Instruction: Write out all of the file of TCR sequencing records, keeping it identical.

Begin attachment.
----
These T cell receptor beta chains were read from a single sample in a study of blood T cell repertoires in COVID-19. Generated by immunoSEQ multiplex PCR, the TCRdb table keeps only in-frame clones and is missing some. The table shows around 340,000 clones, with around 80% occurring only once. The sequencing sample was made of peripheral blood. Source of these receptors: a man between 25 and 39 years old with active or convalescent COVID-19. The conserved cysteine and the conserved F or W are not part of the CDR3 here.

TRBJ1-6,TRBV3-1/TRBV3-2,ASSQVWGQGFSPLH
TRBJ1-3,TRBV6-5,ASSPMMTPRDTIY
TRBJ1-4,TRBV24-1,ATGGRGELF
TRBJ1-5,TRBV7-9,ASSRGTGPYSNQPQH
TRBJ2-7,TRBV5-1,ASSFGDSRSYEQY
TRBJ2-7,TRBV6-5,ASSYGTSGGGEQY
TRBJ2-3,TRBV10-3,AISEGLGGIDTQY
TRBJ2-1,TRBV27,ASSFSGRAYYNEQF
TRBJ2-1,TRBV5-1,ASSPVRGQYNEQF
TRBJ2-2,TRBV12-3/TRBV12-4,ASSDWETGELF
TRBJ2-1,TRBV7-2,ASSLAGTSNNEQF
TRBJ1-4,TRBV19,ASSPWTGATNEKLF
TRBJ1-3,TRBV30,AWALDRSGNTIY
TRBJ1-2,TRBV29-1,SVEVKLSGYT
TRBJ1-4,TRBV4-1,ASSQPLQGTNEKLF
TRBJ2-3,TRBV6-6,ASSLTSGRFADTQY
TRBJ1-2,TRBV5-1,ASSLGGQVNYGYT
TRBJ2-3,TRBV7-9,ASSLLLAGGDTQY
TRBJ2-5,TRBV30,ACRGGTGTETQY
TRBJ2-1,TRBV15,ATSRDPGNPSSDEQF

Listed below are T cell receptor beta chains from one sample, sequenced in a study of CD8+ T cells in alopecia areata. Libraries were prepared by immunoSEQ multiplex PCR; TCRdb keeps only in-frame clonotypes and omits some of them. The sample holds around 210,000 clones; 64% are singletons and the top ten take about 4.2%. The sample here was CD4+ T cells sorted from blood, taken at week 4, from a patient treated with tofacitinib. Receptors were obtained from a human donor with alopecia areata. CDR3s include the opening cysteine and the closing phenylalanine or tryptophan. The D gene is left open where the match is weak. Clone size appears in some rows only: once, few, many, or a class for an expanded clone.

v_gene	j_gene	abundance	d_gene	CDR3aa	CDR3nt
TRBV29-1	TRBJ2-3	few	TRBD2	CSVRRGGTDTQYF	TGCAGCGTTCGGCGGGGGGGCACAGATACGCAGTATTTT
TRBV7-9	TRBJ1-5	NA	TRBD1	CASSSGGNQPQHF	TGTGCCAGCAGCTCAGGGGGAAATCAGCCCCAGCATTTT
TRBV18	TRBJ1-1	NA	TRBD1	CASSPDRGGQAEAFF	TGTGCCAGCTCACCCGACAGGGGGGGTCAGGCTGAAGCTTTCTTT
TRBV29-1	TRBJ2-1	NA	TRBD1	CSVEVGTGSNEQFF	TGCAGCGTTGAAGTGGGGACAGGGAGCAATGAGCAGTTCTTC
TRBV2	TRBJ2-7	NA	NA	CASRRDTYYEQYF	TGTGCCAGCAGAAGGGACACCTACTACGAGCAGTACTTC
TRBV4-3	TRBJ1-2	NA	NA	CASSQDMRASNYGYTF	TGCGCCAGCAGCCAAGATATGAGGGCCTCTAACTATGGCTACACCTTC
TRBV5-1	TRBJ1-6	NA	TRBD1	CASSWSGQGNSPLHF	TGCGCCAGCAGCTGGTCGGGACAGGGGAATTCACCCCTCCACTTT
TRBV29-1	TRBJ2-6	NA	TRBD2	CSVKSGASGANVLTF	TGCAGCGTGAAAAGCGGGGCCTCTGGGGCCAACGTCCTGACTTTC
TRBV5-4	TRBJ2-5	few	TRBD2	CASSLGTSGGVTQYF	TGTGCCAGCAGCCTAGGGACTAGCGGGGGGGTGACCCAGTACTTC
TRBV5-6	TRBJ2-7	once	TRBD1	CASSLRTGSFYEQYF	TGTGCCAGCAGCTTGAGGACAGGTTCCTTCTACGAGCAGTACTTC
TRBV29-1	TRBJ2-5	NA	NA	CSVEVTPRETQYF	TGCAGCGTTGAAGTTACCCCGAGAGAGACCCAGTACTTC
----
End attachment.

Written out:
These T cell receptor beta chains were read from a single sample in a study of blood T cell repertoires in COVID-19. Generated by immunoSEQ multiplex PCR, the TCRdb table keeps only in-frame clones and is missing some. The table shows around 340,000 clones, with around 80% occurring only once. The sequencing sample was made of peripheral blood. Source of these receptors: a man between 25 and 39 years old with active or convalescent COVID-19. The conserved cysteine and the conserved F or W are not part of the CDR3 here.

TRBJ1-6,TRBV3-1/TRBV3-2,ASSQVWGQGFSPLH
TRBJ1-3,TRBV6-5,ASSPMMTPRDTIY
TRBJ1-4,TRBV24-1,ATGGRGELF
TRBJ1-5,TRBV7-9,ASSRGTGPYSNQPQH
TRBJ2-7,TRBV5-1,ASSFGDSRSYEQY
TRBJ2-7,TRBV6-5,ASSYGTSGGGEQY
TRBJ2-3,TRBV10-3,AISEGLGGIDTQY
TRBJ2-1,TRBV27,ASSFSGRAYYNEQF
TRBJ2-1,TRBV5-1,ASSPVRGQYNEQF
TRBJ2-2,TRBV12-3/TRBV12-4,ASSDWETGELF
TRBJ2-1,TRBV7-2,ASSLAGTSNNEQF
TRBJ1-4,TRBV19,ASSPWTGATNEKLF
TRBJ1-3,TRBV30,AWALDRSGNTIY
TRBJ1-2,TRBV29-1,SVEVKLSGYT
TRBJ1-4,TRBV4-1,ASSQPLQGTNEKLF
TRBJ2-3,TRBV6-6,ASSLTSGRFADTQY
TRBJ1-2,TRBV5-1,ASSLGGQVNYGYT
TRBJ2-3,TRBV7-9,ASSLLLAGGDTQY
TRBJ2-5,TRBV30,ACRGGTGTETQY
TRBJ2-1,TRBV15,ATSRDPGNPSSDEQF

Listed below are T cell receptor beta chains from one sample, sequenced in a study of CD8+ T cells in alopecia areata. Libraries were prepared by immunoSEQ multiplex PCR; TCRdb keeps only in-frame clonotypes and omits some of them. The sample holds around 210,000 clones; 64% are singletons and the top ten take about 4.2%. The sample here was CD4+ T cells sorted from blood, taken at week 4, from a patient treated with tofacitinib. Receptors were obtained from a human donor with alopecia areata. CDR3s include the opening cysteine and the closing phenylalanine or tryptophan. The D gene is left open where the match is weak. Clone size appears in some rows only: once, few, many, or a class for an expanded clone.

v_gene	j_gene	abundance	d_gene	CDR3aa	CDR3nt
TRBV29-1	TRBJ2-3	few	TRBD2	CSVRRGGTDTQYF	TGCAGCGTTCGGCGGGGGGGCACAGATACGCAGTATTTT
TRBV7-9	TRBJ1-5	NA	TRBD1	CASSSGGNQPQHF	TGTGCCAGCAGCTCAGGGGGAAATCAGCCCCAGCATTTT
TRBV18	TRBJ1-1	NA	TRBD1	CASSPDRGGQAEAFF	TGTGCCAGCTCACCCGACAGGGGGGGTCAGGCTGAAGCTTTCTTT
TRBV29-1	TRBJ2-1	NA	TRBD1	CSVEVGTGSNEQFF	TGCAGCGTTGAAGTGGGGACAGGGAGCAATGAGCAGTTCTTC
TRBV2	TRBJ2-7	NA	NA	CASRRDTYYEQYF	TGTGCCAGCAGAAGGGACACCTACTACGAGCAGTACTTC
TRBV4-3	TRBJ1-2	NA	NA	CASSQDMRASNYGYTF	TGCGCCAGCAGCCAAGATATGAGGGCCTCTAACTATGGCTACACCTTC
TRBV5-1	TRBJ1-6	NA	TRBD1	CASSWSGQGNSPLHF	TGCGCCAGCAGCTGGTCGGGACAGGGGAATTCACCCCTCCACTTT
TRBV29-1	TRBJ2-6	NA	TRBD2	CSVKSGASGANVLTF	TGCAGCGTGAAAAGCGGGGCCTCTGGGGCCAACGTCCTGACTTTC
TRBV5-4	TRBJ2-5	few	TRBD2	CASSLGTSGGVTQYF	TGTGCCAGCAGCCTAGGGACTAGCGGGGGGGTGACCCAGTACTTC
TRBV5-6	TRBJ2-7	once	TRBD1	CASSLRTGSFYEQYF	TGTGCCAGCAGCTTGAGGACAGGTTCCTTCTACGAGCAGTACTTC
TRBV29-1	TRBJ2-5	NA	NA	CSVEVTPRETQYF	TGCAGCGTTGAAGTTACCCCGAGAGAGACCCAGTACTTC